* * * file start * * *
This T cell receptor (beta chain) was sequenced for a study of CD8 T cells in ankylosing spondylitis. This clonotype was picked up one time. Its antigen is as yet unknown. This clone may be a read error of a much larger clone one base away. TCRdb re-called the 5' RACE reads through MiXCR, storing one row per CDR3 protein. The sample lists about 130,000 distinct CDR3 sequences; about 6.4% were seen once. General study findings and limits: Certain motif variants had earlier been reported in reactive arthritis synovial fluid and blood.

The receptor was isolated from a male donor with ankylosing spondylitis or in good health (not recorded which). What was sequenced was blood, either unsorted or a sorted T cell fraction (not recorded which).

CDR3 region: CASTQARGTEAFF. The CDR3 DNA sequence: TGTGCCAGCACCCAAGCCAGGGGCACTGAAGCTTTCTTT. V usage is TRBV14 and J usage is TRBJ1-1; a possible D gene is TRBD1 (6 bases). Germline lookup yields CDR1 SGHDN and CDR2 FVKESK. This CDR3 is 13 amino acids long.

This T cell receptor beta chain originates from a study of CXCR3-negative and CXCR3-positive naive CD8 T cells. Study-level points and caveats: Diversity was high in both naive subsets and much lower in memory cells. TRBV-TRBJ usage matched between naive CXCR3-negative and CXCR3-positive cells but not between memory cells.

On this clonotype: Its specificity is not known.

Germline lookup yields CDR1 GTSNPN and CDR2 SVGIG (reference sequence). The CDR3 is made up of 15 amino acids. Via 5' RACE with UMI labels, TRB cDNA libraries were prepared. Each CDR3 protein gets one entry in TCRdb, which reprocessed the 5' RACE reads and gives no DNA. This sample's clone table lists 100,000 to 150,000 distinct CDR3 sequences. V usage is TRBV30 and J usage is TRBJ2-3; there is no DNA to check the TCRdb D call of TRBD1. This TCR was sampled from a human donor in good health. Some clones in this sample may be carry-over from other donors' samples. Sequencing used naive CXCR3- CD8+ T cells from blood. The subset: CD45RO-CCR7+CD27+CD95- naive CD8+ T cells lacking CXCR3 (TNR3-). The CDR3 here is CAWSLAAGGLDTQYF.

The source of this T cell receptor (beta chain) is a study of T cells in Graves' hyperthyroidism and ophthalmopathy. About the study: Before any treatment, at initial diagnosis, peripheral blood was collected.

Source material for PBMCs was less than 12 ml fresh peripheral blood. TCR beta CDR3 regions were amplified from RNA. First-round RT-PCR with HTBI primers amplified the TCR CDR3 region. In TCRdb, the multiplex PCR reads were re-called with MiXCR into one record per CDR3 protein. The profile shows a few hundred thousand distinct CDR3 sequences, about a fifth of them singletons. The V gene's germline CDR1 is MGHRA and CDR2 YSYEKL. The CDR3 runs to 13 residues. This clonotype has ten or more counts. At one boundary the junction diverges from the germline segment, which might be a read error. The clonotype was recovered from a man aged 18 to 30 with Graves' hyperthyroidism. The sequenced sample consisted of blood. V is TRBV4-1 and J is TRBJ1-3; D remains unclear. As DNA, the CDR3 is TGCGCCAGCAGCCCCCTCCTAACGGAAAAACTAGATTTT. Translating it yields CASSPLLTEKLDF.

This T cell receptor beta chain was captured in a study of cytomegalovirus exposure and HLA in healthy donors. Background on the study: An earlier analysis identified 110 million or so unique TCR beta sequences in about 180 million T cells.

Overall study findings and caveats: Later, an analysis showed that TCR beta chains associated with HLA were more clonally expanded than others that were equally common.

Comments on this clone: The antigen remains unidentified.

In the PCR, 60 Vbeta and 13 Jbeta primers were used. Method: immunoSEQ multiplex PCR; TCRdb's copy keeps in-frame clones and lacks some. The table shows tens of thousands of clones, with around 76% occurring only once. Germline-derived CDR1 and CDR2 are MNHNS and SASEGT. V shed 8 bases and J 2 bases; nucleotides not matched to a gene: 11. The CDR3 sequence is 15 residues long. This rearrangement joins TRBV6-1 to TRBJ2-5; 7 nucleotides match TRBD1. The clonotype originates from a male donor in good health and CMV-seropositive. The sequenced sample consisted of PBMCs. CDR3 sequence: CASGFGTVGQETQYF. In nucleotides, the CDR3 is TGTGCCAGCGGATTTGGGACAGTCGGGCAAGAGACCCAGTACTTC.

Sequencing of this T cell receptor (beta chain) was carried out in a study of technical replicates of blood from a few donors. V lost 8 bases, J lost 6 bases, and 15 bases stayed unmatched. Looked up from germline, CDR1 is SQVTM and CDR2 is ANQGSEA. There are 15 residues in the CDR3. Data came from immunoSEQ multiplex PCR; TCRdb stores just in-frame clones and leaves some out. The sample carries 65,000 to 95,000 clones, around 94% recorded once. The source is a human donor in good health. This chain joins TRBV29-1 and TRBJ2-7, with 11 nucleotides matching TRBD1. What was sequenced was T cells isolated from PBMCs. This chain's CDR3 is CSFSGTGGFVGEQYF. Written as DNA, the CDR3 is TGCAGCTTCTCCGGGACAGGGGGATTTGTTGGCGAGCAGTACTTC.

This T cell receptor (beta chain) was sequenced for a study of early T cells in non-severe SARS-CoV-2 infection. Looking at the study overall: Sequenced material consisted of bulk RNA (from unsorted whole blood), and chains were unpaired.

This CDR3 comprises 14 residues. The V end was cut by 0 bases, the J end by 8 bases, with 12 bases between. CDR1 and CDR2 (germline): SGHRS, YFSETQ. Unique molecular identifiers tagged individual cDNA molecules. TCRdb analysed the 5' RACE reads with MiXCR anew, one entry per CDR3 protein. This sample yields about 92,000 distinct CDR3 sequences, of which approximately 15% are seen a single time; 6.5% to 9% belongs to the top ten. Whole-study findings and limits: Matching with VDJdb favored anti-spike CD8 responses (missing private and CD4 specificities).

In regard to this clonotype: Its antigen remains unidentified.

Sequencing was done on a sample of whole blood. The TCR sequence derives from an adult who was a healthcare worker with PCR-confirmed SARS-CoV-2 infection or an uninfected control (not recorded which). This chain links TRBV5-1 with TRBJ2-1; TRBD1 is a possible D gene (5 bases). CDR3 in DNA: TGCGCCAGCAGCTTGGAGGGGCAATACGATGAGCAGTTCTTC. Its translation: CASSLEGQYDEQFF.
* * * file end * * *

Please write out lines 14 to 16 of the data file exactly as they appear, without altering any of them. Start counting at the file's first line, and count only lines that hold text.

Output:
This T cell receptor (beta chain) was sequenced for a study of early T cells in non-severe SARS-CoV-2 infection. Looking at the study overall: Sequenced material consisted of bulk RNA (from unsorted whole blood), and chains were unpaired.

This CDR3 comprises 14 residues. The V end was cut by 0 bases, the J end by 8 bases, with 12 bases between. CDR1 and CDR2 (germline): SGHRS, YFSETQ. Unique molecular identifiers tagged individual cDNA molecules. TCRdb analysed the 5' RACE reads with MiXCR anew, one entry per CDR3 protein. This sample yields about 92,000 distinct CDR3 sequences, of which approximately 15% are seen a single time; 6.5% to 9% belongs to the top ten. Whole-study findings and limits: Matching with VDJdb favored anti-spike CD8 responses (missing private and CD4 specificities).

In regard to this clonotype: Its antigen remains unidentified.